if(currentexternaltemp>maxoutsidetemp){ //If the max temperature outside is exceeded, shut down cooler
    digitalWrite(outputrelay, HIGH); //Turn off cooler
    for(;;); // Loop infinitely after to ensure cooler does not turn on again until power is reset

  if(voltage<powersavecutoff){ //If cooler is on and in powersave mode, adjust fan speed
      if(currentexternaltemp > externaltarget)extfanspeed+=15;
      if(currentexternaltemp < externaltarget)extfanspeed-=5;
      if(extfanspeed<1)extfanspeed=0; //Impose upper and lower limits
  if(voltage>powersavecutoff && outputrelay==LOW)extfanspeed=100; //If cooler is not in power save mode and is on, balls to the wall
  if(voltage<voltagecutoff){ //If voltage is below the cutoff threshold
    digitalWrite(outputrelay, HIGH); //Turn off the cooler
    for(int i=60; i>1; i--){ //Repeat 60 times for a total off wait time of 1 hour
      delay(60000); //Wait 60 seconds
      Serial.println("Low voltage cutout mode");

  if(voltage>=powersavecutoff && (currentinternaltemp+hysteresis)>internaltarget){
    digitalWrite(outputrelay,LOW); //Power on cooler and attempt to reach coldest possible desired temperature
    shutdowntimer=shutdowninterval; // Reset shutdown timer for power saving mode, as we have no need to save power
    Serial.println("Powersaving mode disabled");

  if(shutdowntimer==0){ // When the shut down timer interval is reached
    shutdowntimer=shutdowninterval; //Re-intitalize the shutdown timer
    digitalWrite(outputrelay,HIGH); // Turn off cooler module for power saving mode.
    for(int i=shutdownduration; i>0; i--){
      Serial.print("Low voltage power mode "); //Spit out the time remaining on the debug port
      Serial.print(" minutes remaining.");
      getsensors(); // Get sensor data
      displaystatus(); // Display current status
      delay(60000); // Delay for 1 minute and then continue low voltage power mode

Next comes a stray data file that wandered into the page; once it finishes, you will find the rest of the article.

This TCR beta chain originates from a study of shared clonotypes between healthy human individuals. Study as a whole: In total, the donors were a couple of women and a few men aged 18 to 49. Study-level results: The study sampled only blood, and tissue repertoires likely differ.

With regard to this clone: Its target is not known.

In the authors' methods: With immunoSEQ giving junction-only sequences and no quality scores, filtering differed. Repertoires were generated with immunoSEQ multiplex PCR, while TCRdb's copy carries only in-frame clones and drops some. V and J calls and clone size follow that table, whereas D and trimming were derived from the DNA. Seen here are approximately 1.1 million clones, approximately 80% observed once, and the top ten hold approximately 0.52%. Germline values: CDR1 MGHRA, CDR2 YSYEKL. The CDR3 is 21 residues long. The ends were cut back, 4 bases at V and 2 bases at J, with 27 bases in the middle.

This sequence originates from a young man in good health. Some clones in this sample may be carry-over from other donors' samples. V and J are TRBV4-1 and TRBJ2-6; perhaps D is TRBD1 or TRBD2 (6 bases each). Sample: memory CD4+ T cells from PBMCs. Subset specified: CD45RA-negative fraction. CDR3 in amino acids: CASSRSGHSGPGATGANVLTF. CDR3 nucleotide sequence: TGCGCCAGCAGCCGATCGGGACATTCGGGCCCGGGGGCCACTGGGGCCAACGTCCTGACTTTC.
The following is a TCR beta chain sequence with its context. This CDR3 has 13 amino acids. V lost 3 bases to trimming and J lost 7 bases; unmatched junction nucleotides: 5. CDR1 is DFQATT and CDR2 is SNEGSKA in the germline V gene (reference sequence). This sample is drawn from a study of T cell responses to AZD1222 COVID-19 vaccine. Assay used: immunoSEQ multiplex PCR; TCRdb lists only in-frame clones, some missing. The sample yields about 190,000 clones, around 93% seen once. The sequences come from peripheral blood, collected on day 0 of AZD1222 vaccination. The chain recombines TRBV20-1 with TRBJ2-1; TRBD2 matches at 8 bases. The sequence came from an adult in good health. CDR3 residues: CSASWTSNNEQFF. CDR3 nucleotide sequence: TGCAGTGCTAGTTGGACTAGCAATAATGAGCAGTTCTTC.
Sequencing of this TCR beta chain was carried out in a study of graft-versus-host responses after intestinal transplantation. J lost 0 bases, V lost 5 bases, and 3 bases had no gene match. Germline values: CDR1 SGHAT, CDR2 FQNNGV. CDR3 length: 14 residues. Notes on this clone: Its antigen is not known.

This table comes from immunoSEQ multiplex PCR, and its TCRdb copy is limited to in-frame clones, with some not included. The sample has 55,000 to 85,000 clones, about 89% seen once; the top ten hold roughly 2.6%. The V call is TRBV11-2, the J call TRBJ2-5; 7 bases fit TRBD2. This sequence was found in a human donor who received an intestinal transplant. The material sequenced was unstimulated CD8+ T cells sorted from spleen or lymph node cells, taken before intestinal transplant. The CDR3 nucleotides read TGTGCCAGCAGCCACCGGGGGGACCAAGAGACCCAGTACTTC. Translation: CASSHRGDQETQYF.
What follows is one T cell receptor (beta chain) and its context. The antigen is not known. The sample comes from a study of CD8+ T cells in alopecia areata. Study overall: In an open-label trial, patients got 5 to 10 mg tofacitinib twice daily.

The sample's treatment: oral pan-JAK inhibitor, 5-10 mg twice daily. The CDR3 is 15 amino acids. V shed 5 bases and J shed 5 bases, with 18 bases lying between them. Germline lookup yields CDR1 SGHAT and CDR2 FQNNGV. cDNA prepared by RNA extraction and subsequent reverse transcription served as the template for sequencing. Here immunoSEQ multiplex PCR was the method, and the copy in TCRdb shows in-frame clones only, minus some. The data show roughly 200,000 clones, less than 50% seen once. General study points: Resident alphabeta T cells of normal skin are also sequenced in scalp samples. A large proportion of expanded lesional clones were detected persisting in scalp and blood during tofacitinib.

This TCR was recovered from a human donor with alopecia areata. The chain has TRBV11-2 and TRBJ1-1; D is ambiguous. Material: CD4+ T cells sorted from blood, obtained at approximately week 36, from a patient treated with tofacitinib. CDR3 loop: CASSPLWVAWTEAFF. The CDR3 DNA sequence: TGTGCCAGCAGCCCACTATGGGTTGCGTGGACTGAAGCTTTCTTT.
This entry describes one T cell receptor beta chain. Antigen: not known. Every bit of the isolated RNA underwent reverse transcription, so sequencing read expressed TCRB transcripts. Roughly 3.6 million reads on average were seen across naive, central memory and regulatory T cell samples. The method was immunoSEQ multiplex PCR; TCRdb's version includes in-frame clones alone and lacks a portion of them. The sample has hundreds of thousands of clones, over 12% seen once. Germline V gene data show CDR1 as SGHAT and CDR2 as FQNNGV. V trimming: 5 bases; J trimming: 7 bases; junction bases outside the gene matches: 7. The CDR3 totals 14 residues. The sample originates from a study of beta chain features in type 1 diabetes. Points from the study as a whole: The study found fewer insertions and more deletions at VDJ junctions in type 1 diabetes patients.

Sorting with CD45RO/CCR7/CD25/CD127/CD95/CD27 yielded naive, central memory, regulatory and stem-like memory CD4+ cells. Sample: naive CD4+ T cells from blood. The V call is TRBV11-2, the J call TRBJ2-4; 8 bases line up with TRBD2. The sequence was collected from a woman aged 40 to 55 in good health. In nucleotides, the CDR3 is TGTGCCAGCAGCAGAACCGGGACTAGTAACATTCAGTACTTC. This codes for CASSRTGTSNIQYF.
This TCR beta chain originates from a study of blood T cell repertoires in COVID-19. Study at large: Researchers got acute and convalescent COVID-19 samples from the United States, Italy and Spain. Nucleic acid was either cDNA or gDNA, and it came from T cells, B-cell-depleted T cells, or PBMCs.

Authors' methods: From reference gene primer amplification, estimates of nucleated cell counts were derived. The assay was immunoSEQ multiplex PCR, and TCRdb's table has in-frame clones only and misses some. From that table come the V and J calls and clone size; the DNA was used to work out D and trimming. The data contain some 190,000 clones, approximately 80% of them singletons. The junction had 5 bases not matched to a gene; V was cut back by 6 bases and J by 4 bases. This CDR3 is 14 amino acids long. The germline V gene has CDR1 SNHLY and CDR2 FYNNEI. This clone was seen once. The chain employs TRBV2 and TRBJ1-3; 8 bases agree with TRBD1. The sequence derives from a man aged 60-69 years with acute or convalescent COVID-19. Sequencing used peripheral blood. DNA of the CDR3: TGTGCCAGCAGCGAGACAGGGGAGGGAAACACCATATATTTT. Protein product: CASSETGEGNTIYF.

if(currentinternaltemp<=internaltarget)digitalWrite(outputrelay,HIGH); //Shut down system at desired temp
  if(voltage<=powersavecutoff && currentinternaltemp <= lowpowertarget)digitalWrite(outputrelay,HIGH); // Shut down system in low power mode at desired temp
  if(currentinternaltemp > lowpowertarget+hysteresis && voltage<=powersavecutoff){
    digitalWrite(outputrelay,LOW);// Startup system at low power target temp
    Serial.println("Low Power target mode active");

  shutdowntimer --; //Decrement shutdown timer by 1
  Serial.println(" Minutes remaining until power off.");
  setexternalfanspeed(extfanspeed); //Write out the fanspeed
  Serial.print("External Fanspeed percentage: ");
  delay(60000); // Delay for 1 minute then and do loop again


There are definitely some things I’d love to do differently, such as:

  • Picking up voltage monitoring from the power input port
  • Using 4 wire fan PWM to also control the internal fan to help run a defrost cycle / adjust cooling
  • Adjusting the code to monitor temperature changes at a frequency more often than a minute.
  • Not using linear voltage regulation and instead a switching converter for lower power.
  • Eliminating the relay and using a FET to switch the cooler on and off.
  • Ditch the arduino and utilize a PIC microcontroller instead

I am not done with the code yet, expect it to be updated again / change over the next couple weeks. I may even accomplish some of the above goals.

4/5 - (1 vote)